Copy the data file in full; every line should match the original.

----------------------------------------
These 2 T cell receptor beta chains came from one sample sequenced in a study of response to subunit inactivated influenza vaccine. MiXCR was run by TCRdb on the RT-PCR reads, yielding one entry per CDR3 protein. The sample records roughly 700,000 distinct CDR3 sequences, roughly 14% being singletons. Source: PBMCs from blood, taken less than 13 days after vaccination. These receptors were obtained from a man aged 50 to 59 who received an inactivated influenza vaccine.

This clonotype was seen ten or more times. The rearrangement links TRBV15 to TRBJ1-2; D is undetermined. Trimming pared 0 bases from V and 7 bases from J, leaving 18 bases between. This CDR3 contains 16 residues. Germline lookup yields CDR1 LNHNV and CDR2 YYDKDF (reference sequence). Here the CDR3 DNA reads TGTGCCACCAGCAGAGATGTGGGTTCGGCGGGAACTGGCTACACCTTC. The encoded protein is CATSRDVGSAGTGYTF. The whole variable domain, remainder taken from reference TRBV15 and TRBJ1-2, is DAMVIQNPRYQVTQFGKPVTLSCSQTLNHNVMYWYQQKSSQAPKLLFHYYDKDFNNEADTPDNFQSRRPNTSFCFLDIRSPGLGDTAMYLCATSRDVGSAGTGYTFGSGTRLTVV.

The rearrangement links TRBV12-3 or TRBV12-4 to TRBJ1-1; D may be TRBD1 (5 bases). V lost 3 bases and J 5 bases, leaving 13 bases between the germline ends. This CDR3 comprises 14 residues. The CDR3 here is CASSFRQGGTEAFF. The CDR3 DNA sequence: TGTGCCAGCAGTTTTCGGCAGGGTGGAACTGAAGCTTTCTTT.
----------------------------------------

These 2 T cell receptor beta chains came from one sample sequenced in a study of response to subunit inactivated influenza vaccine. MiXCR was run by TCRdb on the RT-PCR reads, yielding one entry per CDR3 protein. The sample records roughly 700,000 distinct CDR3 sequences, roughly 14% being singletons. Source: PBMCs from blood, taken less than 13 days after vaccination. These receptors were obtained from a man aged 50 to 59 who received an inactivated influenza vaccine.

This clonotype was seen ten or more times. The rearrangement links TRBV15 to TRBJ1-2; D is undetermined. Trimming pared 0 bases from V and 7 bases from J, leaving 18 bases between. This CDR3 contains 16 residues. Germline lookup yields CDR1 LNHNV and CDR2 YYDKDF (reference sequence). Here the CDR3 DNA reads TGTGCCACCAGCAGAGATGTGGGTTCGGCGGGAACTGGCTACACCTTC. The encoded protein is CATSRDVGSAGTGYTF. The whole variable domain, remainder taken from reference TRBV15 and TRBJ1-2, is DAMVIQNPRYQVTQFGKPVTLSCSQTLNHNVMYWYQQKSSQAPKLLFHYYDKDFNNEADTPDNFQSRRPNTSFCFLDIRSPGLGDTAMYLCATSRDVGSAGTGYTFGSGTRLTVV.

The rearrangement links TRBV12-3 or TRBV12-4 to TRBJ1-1; D may be TRBD1 (5 bases). V lost 3 bases and J 5 bases, leaving 13 bases between the germline ends. This CDR3 comprises 14 residues. The CDR3 here is CASSFRQGGTEAFF. The CDR3 DNA sequence: TGTGCCAGCAGTTTTCGGCAGGGTGGAACTGAAGCTTTCTTT.